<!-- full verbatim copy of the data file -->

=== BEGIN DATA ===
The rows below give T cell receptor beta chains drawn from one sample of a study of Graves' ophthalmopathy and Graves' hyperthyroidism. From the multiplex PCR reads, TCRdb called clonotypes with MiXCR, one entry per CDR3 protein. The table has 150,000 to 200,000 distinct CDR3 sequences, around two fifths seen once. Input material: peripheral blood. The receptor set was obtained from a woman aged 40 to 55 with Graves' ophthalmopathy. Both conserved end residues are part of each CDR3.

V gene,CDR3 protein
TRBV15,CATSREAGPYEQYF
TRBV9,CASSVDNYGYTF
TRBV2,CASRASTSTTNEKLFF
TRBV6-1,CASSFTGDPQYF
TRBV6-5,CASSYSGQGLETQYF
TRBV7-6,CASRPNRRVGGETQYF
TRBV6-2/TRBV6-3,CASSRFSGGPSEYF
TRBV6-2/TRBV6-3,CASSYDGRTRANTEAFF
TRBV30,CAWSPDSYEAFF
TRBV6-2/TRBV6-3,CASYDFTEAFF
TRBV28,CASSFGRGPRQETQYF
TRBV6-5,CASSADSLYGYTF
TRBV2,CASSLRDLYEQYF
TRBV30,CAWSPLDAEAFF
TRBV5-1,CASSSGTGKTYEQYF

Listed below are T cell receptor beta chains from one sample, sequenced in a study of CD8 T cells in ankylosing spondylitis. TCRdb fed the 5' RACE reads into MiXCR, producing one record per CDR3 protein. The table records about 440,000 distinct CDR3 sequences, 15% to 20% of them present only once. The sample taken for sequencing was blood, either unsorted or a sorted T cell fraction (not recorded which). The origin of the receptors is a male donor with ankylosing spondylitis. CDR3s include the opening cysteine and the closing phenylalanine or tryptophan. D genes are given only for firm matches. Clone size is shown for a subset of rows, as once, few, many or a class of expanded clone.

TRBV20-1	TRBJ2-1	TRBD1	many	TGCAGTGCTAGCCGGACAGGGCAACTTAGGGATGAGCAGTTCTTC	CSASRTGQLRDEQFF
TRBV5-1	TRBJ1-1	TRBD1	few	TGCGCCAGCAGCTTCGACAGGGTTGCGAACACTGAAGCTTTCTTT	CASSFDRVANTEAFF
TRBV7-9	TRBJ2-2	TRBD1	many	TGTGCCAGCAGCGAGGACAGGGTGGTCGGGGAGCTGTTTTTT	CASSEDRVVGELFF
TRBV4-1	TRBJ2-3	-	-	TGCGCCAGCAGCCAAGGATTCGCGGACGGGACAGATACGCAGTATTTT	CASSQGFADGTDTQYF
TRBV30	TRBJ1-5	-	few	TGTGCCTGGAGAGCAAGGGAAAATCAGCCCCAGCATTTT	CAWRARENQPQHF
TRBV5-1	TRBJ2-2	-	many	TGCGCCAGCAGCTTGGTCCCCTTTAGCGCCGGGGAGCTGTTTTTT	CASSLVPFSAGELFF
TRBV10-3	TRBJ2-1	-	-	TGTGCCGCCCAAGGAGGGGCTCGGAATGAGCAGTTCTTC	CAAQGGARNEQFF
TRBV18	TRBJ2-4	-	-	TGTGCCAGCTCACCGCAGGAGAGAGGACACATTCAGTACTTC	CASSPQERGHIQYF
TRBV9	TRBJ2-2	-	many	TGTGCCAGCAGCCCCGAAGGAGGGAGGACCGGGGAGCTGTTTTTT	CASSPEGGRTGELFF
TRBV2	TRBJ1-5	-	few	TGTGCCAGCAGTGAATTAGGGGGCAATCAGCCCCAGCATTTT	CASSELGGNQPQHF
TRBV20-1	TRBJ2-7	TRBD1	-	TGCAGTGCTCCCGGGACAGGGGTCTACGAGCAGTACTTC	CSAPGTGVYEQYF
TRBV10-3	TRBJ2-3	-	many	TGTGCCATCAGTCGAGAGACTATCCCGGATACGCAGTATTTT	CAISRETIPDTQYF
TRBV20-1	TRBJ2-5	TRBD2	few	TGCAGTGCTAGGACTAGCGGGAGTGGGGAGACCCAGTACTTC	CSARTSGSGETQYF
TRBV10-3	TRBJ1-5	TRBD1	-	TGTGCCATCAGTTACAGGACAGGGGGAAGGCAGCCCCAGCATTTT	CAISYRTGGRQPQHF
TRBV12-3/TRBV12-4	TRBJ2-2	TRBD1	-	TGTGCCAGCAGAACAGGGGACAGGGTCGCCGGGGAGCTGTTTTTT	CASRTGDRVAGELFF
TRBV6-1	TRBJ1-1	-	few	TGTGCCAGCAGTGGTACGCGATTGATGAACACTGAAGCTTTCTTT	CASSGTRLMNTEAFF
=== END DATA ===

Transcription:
The rows below give T cell receptor beta chains drawn from one sample of a study of Graves' ophthalmopathy and Graves' hyperthyroidism. From the multiplex PCR reads, TCRdb called clonotypes with MiXCR, one entry per CDR3 protein. The table has 150,000 to 200,000 distinct CDR3 sequences, around two fifths seen once. Input material: peripheral blood. The receptor set was obtained from a woman aged 40 to 55 with Graves' ophthalmopathy. Both conserved end residues are part of each CDR3.

V gene,CDR3 protein
TRBV15,CATSREAGPYEQYF
TRBV9,CASSVDNYGYTF
TRBV2,CASRASTSTTNEKLFF
TRBV6-1,CASSFTGDPQYF
TRBV6-5,CASSYSGQGLETQYF
TRBV7-6,CASRPNRRVGGETQYF
TRBV6-2/TRBV6-3,CASSRFSGGPSEYF
TRBV6-2/TRBV6-3,CASSYDGRTRANTEAFF
TRBV30,CAWSPDSYEAFF
TRBV6-2/TRBV6-3,CASYDFTEAFF
TRBV28,CASSFGRGPRQETQYF
TRBV6-5,CASSADSLYGYTF
TRBV2,CASSLRDLYEQYF
TRBV30,CAWSPLDAEAFF
TRBV5-1,CASSSGTGKTYEQYF

Listed below are T cell receptor beta chains from one sample, sequenced in a study of CD8 T cells in ankylosing spondylitis. TCRdb fed the 5' RACE reads into MiXCR, producing one record per CDR3 protein. The table records about 440,000 distinct CDR3 sequences, 15% to 20% of them present only once. The sample taken for sequencing was blood, either unsorted or a sorted T cell fraction (not recorded which). The origin of the receptors is a male donor with ankylosing spondylitis. CDR3s include the opening cysteine and the closing phenylalanine or tryptophan. D genes are given only for firm matches. Clone size is shown for a subset of rows, as once, few, many or a class of expanded clone.

TRBV20-1	TRBJ2-1	TRBD1	many	TGCAGTGCTAGCCGGACAGGGCAACTTAGGGATGAGCAGTTCTTC	CSASRTGQLRDEQFF
TRBV5-1	TRBJ1-1	TRBD1	few	TGCGCCAGCAGCTTCGACAGGGTTGCGAACACTGAAGCTTTCTTT	CASSFDRVANTEAFF
TRBV7-9	TRBJ2-2	TRBD1	many	TGTGCCAGCAGCGAGGACAGGGTGGTCGGGGAGCTGTTTTTT	CASSEDRVVGELFF
TRBV4-1	TRBJ2-3	-	-	TGCGCCAGCAGCCAAGGATTCGCGGACGGGACAGATACGCAGTATTTT	CASSQGFADGTDTQYF
TRBV30	TRBJ1-5	-	few	TGTGCCTGGAGAGCAAGGGAAAATCAGCCCCAGCATTTT	CAWRARENQPQHF
TRBV5-1	TRBJ2-2	-	many	TGCGCCAGCAGCTTGGTCCCCTTTAGCGCCGGGGAGCTGTTTTTT	CASSLVPFSAGELFF
TRBV10-3	TRBJ2-1	-	-	TGTGCCGCCCAAGGAGGGGCTCGGAATGAGCAGTTCTTC	CAAQGGARNEQFF
TRBV18	TRBJ2-4	-	-	TGTGCCAGCTCACCGCAGGAGAGAGGACACATTCAGTACTTC	CASSPQERGHIQYF
TRBV9	TRBJ2-2	-	many	TGTGCCAGCAGCCCCGAAGGAGGGAGGACCGGGGAGCTGTTTTTT	CASSPEGGRTGELFF
TRBV2	TRBJ1-5	-	few	TGTGCCAGCAGTGAATTAGGGGGCAATCAGCCCCAGCATTTT	CASSELGGNQPQHF
TRBV20-1	TRBJ2-7	TRBD1	-	TGCAGTGCTCCCGGGACAGGGGTCTACGAGCAGTACTTC	CSAPGTGVYEQYF
TRBV10-3	TRBJ2-3	-	many	TGTGCCATCAGTCGAGAGACTATCCCGGATACGCAGTATTTT	CAISRETIPDTQYF
TRBV20-1	TRBJ2-5	TRBD2	few	TGCAGTGCTAGGACTAGCGGGAGTGGGGAGACCCAGTACTTC	CSARTSGSGETQYF
TRBV10-3	TRBJ1-5	TRBD1	-	TGTGCCATCAGTTACAGGACAGGGGGAAGGCAGCCCCAGCATTTT	CAISYRTGGRQPQHF
TRBV12-3/TRBV12-4	TRBJ2-2	TRBD1	-	TGTGCCAGCAGAACAGGGGACAGGGTCGCCGGGGAGCTGTTTTTT	CASRTGDRVAGELFF
TRBV6-1	TRBJ1-1	-	few	TGTGCCAGCAGTGGTACGCGATTGATGAACACTGAAGCTTTCTTT	CASSGTRLMNTEAFF